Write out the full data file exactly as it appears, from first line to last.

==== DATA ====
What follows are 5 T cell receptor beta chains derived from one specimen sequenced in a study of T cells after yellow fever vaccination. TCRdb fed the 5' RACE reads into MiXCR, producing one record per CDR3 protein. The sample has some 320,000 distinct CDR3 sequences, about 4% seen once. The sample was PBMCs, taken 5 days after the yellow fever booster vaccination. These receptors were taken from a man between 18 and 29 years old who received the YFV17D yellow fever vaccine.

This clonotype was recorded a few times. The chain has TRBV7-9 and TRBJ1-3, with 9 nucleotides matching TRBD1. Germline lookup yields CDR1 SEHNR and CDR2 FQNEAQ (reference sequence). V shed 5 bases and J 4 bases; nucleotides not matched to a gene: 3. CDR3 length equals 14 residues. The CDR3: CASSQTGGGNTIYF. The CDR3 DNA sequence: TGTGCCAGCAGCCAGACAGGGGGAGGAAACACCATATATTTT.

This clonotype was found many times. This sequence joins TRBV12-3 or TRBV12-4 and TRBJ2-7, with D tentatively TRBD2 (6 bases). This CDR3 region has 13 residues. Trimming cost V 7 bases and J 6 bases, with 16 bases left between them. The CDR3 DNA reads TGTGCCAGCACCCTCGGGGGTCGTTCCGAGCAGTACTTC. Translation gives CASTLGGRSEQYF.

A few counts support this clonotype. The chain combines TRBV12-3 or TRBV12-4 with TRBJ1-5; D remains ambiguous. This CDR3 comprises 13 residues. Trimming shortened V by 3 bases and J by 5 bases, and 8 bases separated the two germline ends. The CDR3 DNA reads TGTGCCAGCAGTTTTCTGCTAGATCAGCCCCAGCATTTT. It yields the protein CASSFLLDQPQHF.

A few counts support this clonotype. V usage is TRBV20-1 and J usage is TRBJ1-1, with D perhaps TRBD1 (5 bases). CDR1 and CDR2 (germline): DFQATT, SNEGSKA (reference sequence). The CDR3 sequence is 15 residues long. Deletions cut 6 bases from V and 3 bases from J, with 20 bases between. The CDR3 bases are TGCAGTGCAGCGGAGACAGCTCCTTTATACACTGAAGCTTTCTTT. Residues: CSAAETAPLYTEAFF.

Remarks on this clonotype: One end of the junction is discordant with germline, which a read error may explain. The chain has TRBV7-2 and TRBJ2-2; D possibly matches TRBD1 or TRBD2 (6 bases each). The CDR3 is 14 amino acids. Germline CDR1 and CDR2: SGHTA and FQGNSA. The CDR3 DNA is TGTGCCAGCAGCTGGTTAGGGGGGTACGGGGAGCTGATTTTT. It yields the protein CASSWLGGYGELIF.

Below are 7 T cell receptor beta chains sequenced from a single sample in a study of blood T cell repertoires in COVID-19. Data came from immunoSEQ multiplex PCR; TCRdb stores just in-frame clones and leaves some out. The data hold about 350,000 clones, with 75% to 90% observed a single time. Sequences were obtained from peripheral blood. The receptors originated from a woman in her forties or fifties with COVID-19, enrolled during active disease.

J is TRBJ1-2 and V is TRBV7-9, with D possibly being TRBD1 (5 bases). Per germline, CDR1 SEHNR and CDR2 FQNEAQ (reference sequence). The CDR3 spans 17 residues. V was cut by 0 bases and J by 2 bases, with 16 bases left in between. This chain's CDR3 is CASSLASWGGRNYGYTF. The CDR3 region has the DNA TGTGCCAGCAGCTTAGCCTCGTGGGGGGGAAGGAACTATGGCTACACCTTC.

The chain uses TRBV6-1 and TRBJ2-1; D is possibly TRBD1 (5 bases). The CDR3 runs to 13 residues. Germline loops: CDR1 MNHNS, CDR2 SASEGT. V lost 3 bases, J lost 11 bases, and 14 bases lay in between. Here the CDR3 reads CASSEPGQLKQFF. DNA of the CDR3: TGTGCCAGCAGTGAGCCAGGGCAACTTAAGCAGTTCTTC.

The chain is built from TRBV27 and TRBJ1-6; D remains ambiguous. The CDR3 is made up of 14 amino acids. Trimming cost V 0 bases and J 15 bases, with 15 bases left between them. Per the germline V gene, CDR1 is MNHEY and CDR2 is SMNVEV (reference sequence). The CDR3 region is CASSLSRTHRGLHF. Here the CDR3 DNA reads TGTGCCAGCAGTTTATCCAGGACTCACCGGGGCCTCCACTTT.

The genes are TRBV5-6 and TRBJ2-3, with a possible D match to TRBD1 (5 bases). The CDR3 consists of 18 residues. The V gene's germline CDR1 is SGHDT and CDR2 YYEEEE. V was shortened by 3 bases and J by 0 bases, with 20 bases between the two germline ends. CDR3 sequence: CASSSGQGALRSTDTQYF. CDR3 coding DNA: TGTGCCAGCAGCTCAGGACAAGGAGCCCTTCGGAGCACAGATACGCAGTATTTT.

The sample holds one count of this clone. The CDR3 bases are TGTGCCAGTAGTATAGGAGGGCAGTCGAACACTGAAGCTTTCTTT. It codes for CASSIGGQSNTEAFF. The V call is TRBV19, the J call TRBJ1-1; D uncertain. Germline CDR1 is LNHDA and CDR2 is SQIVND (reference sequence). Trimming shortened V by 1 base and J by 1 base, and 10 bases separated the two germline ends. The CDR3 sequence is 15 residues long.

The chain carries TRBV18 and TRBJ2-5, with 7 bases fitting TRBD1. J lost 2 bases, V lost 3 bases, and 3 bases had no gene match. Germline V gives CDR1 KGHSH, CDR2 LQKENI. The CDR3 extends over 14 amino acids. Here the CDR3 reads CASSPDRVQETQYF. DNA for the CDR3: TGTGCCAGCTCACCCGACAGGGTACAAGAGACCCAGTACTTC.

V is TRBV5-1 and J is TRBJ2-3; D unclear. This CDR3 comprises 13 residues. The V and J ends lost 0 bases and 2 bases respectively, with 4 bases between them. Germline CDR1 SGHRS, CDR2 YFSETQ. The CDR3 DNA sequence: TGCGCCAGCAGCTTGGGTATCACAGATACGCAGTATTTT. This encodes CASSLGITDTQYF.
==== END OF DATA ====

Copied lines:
What follows are 5 T cell receptor beta chains derived from one specimen sequenced in a study of T cells after yellow fever vaccination. TCRdb fed the 5' RACE reads into MiXCR, producing one record per CDR3 protein. The sample has some 320,000 distinct CDR3 sequences, about 4% seen once. The sample was PBMCs, taken 5 days after the yellow fever booster vaccination. These receptors were taken from a man between 18 and 29 years old who received the YFV17D yellow fever vaccine.

This clonotype was recorded a few times. The chain has TRBV7-9 and TRBJ1-3, with 9 nucleotides matching TRBD1. Germline lookup yields CDR1 SEHNR and CDR2 FQNEAQ (reference sequence). V shed 5 bases and J 4 bases; nucleotides not matched to a gene: 3. CDR3 length equals 14 residues. The CDR3: CASSQTGGGNTIYF. The CDR3 DNA sequence: TGTGCCAGCAGCCAGACAGGGGGAGGAAACACCATATATTTT.

This clonotype was found many times. This sequence joins TRBV12-3 or TRBV12-4 and TRBJ2-7, with D tentatively TRBD2 (6 bases). This CDR3 region has 13 residues. Trimming cost V 7 bases and J 6 bases, with 16 bases left between them. The CDR3 DNA reads TGTGCCAGCACCCTCGGGGGTCGTTCCGAGCAGTACTTC. Translation gives CASTLGGRSEQYF.

A few counts support this clonotype. The chain combines TRBV12-3 or TRBV12-4 with TRBJ1-5; D remains ambiguous. This CDR3 comprises 13 residues. Trimming shortened V by 3 bases and J by 5 bases, and 8 bases separated the two germline ends. The CDR3 DNA reads TGTGCCAGCAGTTTTCTGCTAGATCAGCCCCAGCATTTT. It yields the protein CASSFLLDQPQHF.

A few counts support this clonotype. V usage is TRBV20-1 and J usage is TRBJ1-1, with D perhaps TRBD1 (5 bases). CDR1 and CDR2 (germline): DFQATT, SNEGSKA (reference sequence). The CDR3 sequence is 15 residues long. Deletions cut 6 bases from V and 3 bases from J, with 20 bases between. The CDR3 bases are TGCAGTGCAGCGGAGACAGCTCCTTTATACACTGAAGCTTTCTTT. Residues: CSAAETAPLYTEAFF.

Remarks on this clonotype: One end of the junction is discordant with germline, which a read error may explain. The chain has TRBV7-2 and TRBJ2-2; D possibly matches TRBD1 or TRBD2 (6 bases each). The CDR3 is 14 amino acids. Germline CDR1 and CDR2: SGHTA and FQGNSA. The CDR3 DNA is TGTGCCAGCAGCTGGTTAGGGGGGTACGGGGAGCTGATTTTT. It yields the protein CASSWLGGYGELIF.

Below are 7 T cell receptor beta chains sequenced from a single sample in a study of blood T cell repertoires in COVID-19. Data came from immunoSEQ multiplex PCR; TCRdb stores just in-frame clones and leaves some out. The data hold about 350,000 clones, with 75% to 90% observed a single time. Sequences were obtained from peripheral blood. The receptors originated from a woman in her forties or fifties with COVID-19, enrolled during active disease.

J is TRBJ1-2 and V is TRBV7-9, with D possibly being TRBD1 (5 bases). Per germline, CDR1 SEHNR and CDR2 FQNEAQ (reference sequence). The CDR3 spans 17 residues. V was cut by 0 bases and J by 2 bases, with 16 bases left in between. This chain's CDR3 is CASSLASWGGRNYGYTF. The CDR3 region has the DNA TGTGCCAGCAGCTTAGCCTCGTGGGGGGGAAGGAACTATGGCTACACCTTC.

The chain uses TRBV6-1 and TRBJ2-1; D is possibly TRBD1 (5 bases). The CDR3 runs to 13 residues. Germline loops: CDR1 MNHNS, CDR2 SASEGT. V lost 3 bases, J lost 11 bases, and 14 bases lay in between. Here the CDR3 reads CASSEPGQLKQFF. DNA of the CDR3: TGTGCCAGCAGTGAGCCAGGGCAACTTAAGCAGTTCTTC.

The chain is built from TRBV27 and TRBJ1-6; D remains ambiguous. The CDR3 is made up of 14 amino acids. Trimming cost V 0 bases and J 15 bases, with 15 bases left between them. Per the germline V gene, CDR1 is MNHEY and CDR2 is SMNVEV (reference sequence). The CDR3 region is CASSLSRTHRGLHF. Here the CDR3 DNA reads TGTGCCAGCAGTTTATCCAGGACTCACCGGGGCCTCCACTTT.

The genes are TRBV5-6 and TRBJ2-3, with a possible D match to TRBD1 (5 bases). The CDR3 consists of 18 residues. The V gene's germline CDR1 is SGHDT and CDR2 YYEEEE. V was shortened by 3 bases and J by 0 bases, with 20 bases between the two germline ends. CDR3 sequence: CASSSGQGALRSTDTQYF. CDR3 coding DNA: TGTGCCAGCAGCTCAGGACAAGGAGCCCTTCGGAGCACAGATACGCAGTATTTT.

The sample holds one count of this clone. The CDR3 bases are TGTGCCAGTAGTATAGGAGGGCAGTCGAACACTGAAGCTTTCTTT. It codes for CASSIGGQSNTEAFF. The V call is TRBV19, the J call TRBJ1-1; D uncertain. Germline CDR1 is LNHDA and CDR2 is SQIVND (reference sequence). Trimming shortened V by 1 base and J by 1 base, and 10 bases separated the two germline ends. The CDR3 sequence is 15 residues long.

The chain carries TRBV18 and TRBJ2-5, with 7 bases fitting TRBD1. J lost 2 bases, V lost 3 bases, and 3 bases had no gene match. Germline V gives CDR1 KGHSH, CDR2 LQKENI. The CDR3 extends over 14 amino acids. Here the CDR3 reads CASSPDRVQETQYF. DNA for the CDR3: TGTGCCAGCTCACCCGACAGGGTACAAGAGACCCAGTACTTC.

V is TRBV5-1 and J is TRBJ2-3; D unclear. This CDR3 comprises 13 residues. The V and J ends lost 0 bases and 2 bases respectively, with 4 bases between them. Germline CDR1 SGHRS, CDR2 YFSETQ. The CDR3 DNA sequence: TGCGCCAGCAGCTTGGGTATCACAGATACGCAGTATTTT. This encodes CASSLGITDTQYF.